Breaking ... "Trump is attacking his own FBI in a series of tweets and says the law enforcement agency's reputation is 'in Tatters - worst in History!' The president says in a tweet that 'we will bring it back to greatness.'"
    • Trump: "Report [in apparently not-fake WP and NYT]: 'ANTI-TRUMP FBI AGENT LED CLINTON EMAIL PROBE' Now it all starts to make sense! ... Tainted (no, very dishonest?) FBI 'agent's role in Clinton probe under review.'"
    • "I never asked Comey to stop investigating Flynn. Just more Fake News covering another Comey lie!"
  33. The Wrong Guy Member

    Operative Offered Trump Campaign ‘Kremlin Connection’ Using N.R.A. Ties | The New York Times


    A conservative operative trumpeting his close ties to the National Rifle Association and Russia told a Trump campaign adviser last year that he could arrange a back-channel meeting between Donald J. Trump and Vladimir V. Putin, the Russian president, according to an email sent to the Trump campaign.

    A May 2016 email to the campaign adviser, Rick Dearborn, bore the subject line “Kremlin Connection.” In it, the N.R.A. member said he wanted the advice of Mr. Dearborn and Senator Jeff Sessions of Alabama, then a foreign policy adviser to Mr. Trump and Mr. Dearborn’s longtime boss, about how to proceed in connecting the two leaders.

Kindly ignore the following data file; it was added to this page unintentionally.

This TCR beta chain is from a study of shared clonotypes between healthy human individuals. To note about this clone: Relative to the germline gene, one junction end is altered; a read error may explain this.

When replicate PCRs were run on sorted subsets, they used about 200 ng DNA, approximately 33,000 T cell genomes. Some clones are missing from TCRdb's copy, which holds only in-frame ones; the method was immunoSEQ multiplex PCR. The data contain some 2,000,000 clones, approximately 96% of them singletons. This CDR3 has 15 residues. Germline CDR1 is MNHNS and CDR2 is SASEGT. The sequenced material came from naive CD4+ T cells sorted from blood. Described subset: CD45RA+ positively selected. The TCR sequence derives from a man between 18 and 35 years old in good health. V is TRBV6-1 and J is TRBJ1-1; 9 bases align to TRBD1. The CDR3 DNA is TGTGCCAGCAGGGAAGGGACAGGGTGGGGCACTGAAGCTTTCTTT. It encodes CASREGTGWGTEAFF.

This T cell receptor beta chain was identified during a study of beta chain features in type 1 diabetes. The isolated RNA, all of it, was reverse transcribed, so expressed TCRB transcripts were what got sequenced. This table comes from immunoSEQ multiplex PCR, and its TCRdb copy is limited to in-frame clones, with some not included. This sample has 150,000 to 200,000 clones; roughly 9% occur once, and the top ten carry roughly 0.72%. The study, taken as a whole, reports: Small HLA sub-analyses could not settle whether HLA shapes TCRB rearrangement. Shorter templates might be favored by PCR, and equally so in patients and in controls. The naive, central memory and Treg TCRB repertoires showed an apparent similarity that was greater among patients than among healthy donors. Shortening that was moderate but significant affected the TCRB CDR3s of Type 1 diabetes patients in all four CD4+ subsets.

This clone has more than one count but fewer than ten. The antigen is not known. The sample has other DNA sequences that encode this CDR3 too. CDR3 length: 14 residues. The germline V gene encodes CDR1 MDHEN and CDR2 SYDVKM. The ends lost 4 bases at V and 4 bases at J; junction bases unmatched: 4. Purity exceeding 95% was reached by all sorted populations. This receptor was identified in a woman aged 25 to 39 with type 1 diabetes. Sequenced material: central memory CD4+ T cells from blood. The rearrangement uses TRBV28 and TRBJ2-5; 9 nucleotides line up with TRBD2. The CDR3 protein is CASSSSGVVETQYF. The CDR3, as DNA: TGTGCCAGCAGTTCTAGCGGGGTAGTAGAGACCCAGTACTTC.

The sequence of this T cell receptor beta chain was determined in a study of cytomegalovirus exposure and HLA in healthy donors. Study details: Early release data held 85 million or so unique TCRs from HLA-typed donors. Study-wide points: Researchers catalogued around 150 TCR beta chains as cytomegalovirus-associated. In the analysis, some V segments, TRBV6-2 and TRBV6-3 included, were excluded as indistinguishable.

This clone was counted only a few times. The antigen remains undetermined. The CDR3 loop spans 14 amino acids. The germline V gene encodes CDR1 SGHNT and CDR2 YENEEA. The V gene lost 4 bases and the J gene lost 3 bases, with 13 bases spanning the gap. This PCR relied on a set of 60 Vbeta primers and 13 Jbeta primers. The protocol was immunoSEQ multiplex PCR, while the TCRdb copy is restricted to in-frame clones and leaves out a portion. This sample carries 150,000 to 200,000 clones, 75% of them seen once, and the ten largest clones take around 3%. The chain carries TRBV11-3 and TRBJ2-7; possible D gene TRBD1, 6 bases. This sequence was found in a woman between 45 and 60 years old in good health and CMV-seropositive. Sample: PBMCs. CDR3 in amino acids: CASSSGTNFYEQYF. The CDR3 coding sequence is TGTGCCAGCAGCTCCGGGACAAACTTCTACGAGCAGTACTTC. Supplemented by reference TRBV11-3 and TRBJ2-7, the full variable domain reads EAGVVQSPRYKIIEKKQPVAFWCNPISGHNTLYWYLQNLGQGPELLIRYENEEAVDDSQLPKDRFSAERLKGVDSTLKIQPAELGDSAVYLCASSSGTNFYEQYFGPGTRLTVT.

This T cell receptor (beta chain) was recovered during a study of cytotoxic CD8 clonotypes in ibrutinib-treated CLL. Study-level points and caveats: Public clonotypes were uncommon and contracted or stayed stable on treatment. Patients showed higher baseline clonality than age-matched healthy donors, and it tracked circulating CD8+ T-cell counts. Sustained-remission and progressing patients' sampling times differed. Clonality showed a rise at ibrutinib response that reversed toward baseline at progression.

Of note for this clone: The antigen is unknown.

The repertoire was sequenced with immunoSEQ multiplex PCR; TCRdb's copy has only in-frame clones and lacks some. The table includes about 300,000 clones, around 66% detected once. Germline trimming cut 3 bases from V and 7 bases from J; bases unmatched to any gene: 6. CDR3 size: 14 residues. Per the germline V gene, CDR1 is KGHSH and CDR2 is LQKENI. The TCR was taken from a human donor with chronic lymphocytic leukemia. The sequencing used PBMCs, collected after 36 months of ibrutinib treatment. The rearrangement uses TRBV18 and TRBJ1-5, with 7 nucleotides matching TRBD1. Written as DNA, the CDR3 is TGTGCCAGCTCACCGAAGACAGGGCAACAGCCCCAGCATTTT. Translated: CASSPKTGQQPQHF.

Russia, he wrote, was “quietly but actively seeking a dialogue with the U.S.” and would attempt to use the N.R.A.’s annual convention in Louisville, Ky., to make “ ‘first contact.’ ” The email, which was among a trove of campaign-related documents turned over to investigators on Capitol Hill, was described in detail to The New York Times.

    Robert S. Mueller III, the special counsel investigating Russian interference in the election and possible collusion with the Trump campaign, secured a guilty plea on Friday from President Trump’s first national security adviser, Michael T. Flynn, for lying to the F.B.I. about contacts with Moscow’s former ambassador to the United States. But those contacts came after Mr. Trump’s improbable election victory.

    The emailed outreach from the conservative operative to Mr. Dearborn came far earlier, around the same time that Russians were trying to make other connections to the Trump campaign. Another contact came through an American advocate for Christian and veterans causes, and together, the outreach shows how, as Mr. Trump closed in on the nomination, Russians were using three foundational pillars of the Republican Party — guns, veterans and Christian conservatives — to try to make contact with his unorthodox campaign.

    Continued at